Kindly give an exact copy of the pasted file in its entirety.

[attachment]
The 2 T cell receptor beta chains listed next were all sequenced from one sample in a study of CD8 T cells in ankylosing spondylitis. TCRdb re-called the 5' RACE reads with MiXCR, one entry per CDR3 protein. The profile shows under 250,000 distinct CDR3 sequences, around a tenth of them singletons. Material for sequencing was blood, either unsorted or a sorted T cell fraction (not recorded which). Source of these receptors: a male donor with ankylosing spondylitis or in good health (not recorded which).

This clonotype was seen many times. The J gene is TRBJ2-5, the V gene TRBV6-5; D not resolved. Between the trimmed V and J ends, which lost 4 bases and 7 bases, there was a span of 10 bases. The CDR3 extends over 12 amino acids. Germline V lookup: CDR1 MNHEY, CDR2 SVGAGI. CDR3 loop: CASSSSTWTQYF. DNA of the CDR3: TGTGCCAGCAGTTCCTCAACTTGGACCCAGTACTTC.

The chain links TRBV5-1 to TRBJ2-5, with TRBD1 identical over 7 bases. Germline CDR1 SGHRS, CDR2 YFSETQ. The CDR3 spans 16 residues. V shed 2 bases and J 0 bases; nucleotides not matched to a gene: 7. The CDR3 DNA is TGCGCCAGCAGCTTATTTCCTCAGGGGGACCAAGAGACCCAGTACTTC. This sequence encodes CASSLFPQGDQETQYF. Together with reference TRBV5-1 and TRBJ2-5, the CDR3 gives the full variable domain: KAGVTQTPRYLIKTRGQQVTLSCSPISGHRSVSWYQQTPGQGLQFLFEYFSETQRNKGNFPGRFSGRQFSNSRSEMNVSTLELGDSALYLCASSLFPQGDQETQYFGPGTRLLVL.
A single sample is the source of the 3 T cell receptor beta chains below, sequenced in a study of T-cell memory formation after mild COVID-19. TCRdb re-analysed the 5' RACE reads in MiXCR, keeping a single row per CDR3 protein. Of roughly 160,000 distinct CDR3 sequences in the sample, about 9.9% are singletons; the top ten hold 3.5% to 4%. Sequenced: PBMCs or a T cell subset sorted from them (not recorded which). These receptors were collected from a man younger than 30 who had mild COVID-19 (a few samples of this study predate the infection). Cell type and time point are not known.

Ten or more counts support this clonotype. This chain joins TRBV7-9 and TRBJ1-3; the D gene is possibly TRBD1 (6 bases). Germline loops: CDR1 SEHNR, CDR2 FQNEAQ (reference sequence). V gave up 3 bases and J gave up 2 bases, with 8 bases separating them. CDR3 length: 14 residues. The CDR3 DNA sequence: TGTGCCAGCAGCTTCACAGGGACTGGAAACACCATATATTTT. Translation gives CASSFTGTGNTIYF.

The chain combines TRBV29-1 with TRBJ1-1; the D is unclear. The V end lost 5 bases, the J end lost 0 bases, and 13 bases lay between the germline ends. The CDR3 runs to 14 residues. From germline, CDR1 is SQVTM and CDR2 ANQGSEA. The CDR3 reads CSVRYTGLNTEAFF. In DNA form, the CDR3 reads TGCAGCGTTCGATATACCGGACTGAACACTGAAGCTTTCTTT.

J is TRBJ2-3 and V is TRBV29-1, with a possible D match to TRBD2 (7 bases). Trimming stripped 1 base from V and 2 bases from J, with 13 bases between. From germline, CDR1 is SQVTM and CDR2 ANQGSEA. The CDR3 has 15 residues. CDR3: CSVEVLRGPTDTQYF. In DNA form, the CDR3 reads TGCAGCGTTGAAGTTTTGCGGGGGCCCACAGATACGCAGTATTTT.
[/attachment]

The 2 T cell receptor beta chains listed next were all sequenced from one sample in a study of CD8 T cells in ankylosing spondylitis. TCRdb re-called the 5' RACE reads with MiXCR, one entry per CDR3 protein. The profile shows under 250,000 distinct CDR3 sequences, around a tenth of them singletons. Material for sequencing was blood, either unsorted or a sorted T cell fraction (not recorded which). Source of these receptors: a male donor with ankylosing spondylitis or in good health (not recorded which).

This clonotype was seen many times. The J gene is TRBJ2-5, the V gene TRBV6-5; D not resolved. Between the trimmed V and J ends, which lost 4 bases and 7 bases, there was a span of 10 bases. The CDR3 extends over 12 amino acids. Germline V lookup: CDR1 MNHEY, CDR2 SVGAGI. CDR3 loop: CASSSSTWTQYF. DNA of the CDR3: TGTGCCAGCAGTTCCTCAACTTGGACCCAGTACTTC.

The chain links TRBV5-1 to TRBJ2-5, with TRBD1 identical over 7 bases. Germline CDR1 SGHRS, CDR2 YFSETQ. The CDR3 spans 16 residues. V shed 2 bases and J 0 bases; nucleotides not matched to a gene: 7. The CDR3 DNA is TGCGCCAGCAGCTTATTTCCTCAGGGGGACCAAGAGACCCAGTACTTC. This sequence encodes CASSLFPQGDQETQYF. Together with reference TRBV5-1 and TRBJ2-5, the CDR3 gives the full variable domain: KAGVTQTPRYLIKTRGQQVTLSCSPISGHRSVSWYQQTPGQGLQFLFEYFSETQRNKGNFPGRFSGRQFSNSRSEMNVSTLELGDSALYLCASSLFPQGDQETQYFGPGTRLLVL.
A single sample is the source of the 3 T cell receptor beta chains below, sequenced in a study of T-cell memory formation after mild COVID-19. TCRdb re-analysed the 5' RACE reads in MiXCR, keeping a single row per CDR3 protein. Of roughly 160,000 distinct CDR3 sequences in the sample, about 9.9% are singletons; the top ten hold 3.5% to 4%. Sequenced: PBMCs or a T cell subset sorted from them (not recorded which). These receptors were collected from a man younger than 30 who had mild COVID-19 (a few samples of this study predate the infection). Cell type and time point are not known.

Ten or more counts support this clonotype. This chain joins TRBV7-9 and TRBJ1-3; the D gene is possibly TRBD1 (6 bases). Germline loops: CDR1 SEHNR, CDR2 FQNEAQ (reference sequence). V gave up 3 bases and J gave up 2 bases, with 8 bases separating them. CDR3 length: 14 residues. The CDR3 DNA sequence: TGTGCCAGCAGCTTCACAGGGACTGGAAACACCATATATTTT. Translation gives CASSFTGTGNTIYF.

The chain combines TRBV29-1 with TRBJ1-1; the D is unclear. The V end lost 5 bases, the J end lost 0 bases, and 13 bases lay between the germline ends. The CDR3 runs to 14 residues. From germline, CDR1 is SQVTM and CDR2 ANQGSEA. The CDR3 reads CSVRYTGLNTEAFF. In DNA form, the CDR3 reads TGCAGCGTTCGATATACCGGACTGAACACTGAAGCTTTCTTT.

J is TRBJ2-3 and V is TRBV29-1, with a possible D match to TRBD2 (7 bases). Trimming stripped 1 base from V and 2 bases from J, with 13 bases between. From germline, CDR1 is SQVTM and CDR2 ANQGSEA. The CDR3 has 15 residues. CDR3: CSVEVLRGPTDTQYF. In DNA form, the CDR3 reads TGCAGCGTTGAAGTTTTGCGGGGGCCCACAGATACGCAGTATTTT.